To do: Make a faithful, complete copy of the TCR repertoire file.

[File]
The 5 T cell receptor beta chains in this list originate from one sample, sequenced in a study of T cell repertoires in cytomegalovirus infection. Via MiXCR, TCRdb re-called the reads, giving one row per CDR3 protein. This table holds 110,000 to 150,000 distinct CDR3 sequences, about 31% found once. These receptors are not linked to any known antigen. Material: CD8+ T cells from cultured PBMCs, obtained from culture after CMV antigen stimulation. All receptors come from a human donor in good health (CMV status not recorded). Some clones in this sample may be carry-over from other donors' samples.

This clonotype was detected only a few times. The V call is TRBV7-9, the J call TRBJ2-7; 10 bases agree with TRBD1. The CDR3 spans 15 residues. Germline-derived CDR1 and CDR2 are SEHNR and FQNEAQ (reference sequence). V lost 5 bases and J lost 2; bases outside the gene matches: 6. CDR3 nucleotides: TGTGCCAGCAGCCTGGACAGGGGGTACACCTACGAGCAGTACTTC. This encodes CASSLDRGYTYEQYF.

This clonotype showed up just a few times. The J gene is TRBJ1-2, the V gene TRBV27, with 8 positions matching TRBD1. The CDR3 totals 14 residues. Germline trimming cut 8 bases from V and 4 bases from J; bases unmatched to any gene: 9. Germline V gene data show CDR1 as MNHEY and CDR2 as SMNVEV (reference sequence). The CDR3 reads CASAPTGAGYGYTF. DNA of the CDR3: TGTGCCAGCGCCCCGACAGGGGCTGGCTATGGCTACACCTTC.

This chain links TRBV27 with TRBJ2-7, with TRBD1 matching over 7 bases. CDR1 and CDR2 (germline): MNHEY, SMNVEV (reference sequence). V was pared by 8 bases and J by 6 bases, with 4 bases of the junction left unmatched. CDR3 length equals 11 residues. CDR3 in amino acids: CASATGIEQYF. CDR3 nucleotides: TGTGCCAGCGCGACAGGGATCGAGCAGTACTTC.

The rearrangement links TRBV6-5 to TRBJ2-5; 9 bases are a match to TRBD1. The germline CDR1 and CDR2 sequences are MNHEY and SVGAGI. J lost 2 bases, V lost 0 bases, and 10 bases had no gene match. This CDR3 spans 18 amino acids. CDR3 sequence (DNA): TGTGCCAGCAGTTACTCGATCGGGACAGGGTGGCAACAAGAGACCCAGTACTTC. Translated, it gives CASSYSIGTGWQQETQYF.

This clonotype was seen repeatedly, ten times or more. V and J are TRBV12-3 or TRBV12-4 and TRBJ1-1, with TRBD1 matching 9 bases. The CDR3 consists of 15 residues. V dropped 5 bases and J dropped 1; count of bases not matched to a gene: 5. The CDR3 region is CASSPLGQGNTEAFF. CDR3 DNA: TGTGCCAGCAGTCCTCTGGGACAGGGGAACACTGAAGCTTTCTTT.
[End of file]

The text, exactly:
The 5 T cell receptor beta chains in this list originate from one sample, sequenced in a study of T cell repertoires in cytomegalovirus infection. Via MiXCR, TCRdb re-called the reads, giving one row per CDR3 protein. This table holds 110,000 to 150,000 distinct CDR3 sequences, about 31% found once. These receptors are not linked to any known antigen. Material: CD8+ T cells from cultured PBMCs, obtained from culture after CMV antigen stimulation. All receptors come from a human donor in good health (CMV status not recorded). Some clones in this sample may be carry-over from other donors' samples.

This clonotype was detected only a few times. The V call is TRBV7-9, the J call TRBJ2-7; 10 bases agree with TRBD1. The CDR3 spans 15 residues. Germline-derived CDR1 and CDR2 are SEHNR and FQNEAQ (reference sequence). V lost 5 bases and J lost 2; bases outside the gene matches: 6. CDR3 nucleotides: TGTGCCAGCAGCCTGGACAGGGGGTACACCTACGAGCAGTACTTC. This encodes CASSLDRGYTYEQYF.

This clonotype showed up just a few times. The J gene is TRBJ1-2, the V gene TRBV27, with 8 positions matching TRBD1. The CDR3 totals 14 residues. Germline trimming cut 8 bases from V and 4 bases from J; bases unmatched to any gene: 9. Germline V gene data show CDR1 as MNHEY and CDR2 as SMNVEV (reference sequence). The CDR3 reads CASAPTGAGYGYTF. DNA of the CDR3: TGTGCCAGCGCCCCGACAGGGGCTGGCTATGGCTACACCTTC.

This chain links TRBV27 with TRBJ2-7, with TRBD1 matching over 7 bases. CDR1 and CDR2 (germline): MNHEY, SMNVEV (reference sequence). V was pared by 8 bases and J by 6 bases, with 4 bases of the junction left unmatched. CDR3 length equals 11 residues. CDR3 in amino acids: CASATGIEQYF. CDR3 nucleotides: TGTGCCAGCGCGACAGGGATCGAGCAGTACTTC.

The rearrangement links TRBV6-5 to TRBJ2-5; 9 bases are a match to TRBD1. The germline CDR1 and CDR2 sequences are MNHEY and SVGAGI. J lost 2 bases, V lost 0 bases, and 10 bases had no gene match. This CDR3 spans 18 amino acids. CDR3 sequence (DNA): TGTGCCAGCAGTTACTCGATCGGGACAGGGTGGCAACAAGAGACCCAGTACTTC. Translated, it gives CASSYSIGTGWQQETQYF.

This clonotype was seen repeatedly, ten times or more. V and J are TRBV12-3 or TRBV12-4 and TRBJ1-1, with TRBD1 matching 9 bases. The CDR3 consists of 15 residues. V dropped 5 bases and J dropped 1; count of bases not matched to a gene: 5. The CDR3 region is CASSPLGQGNTEAFF. CDR3 DNA: TGTGCCAGCAGTCCTCTGGGACAGGGGAACACTGAAGCTTTCTTT.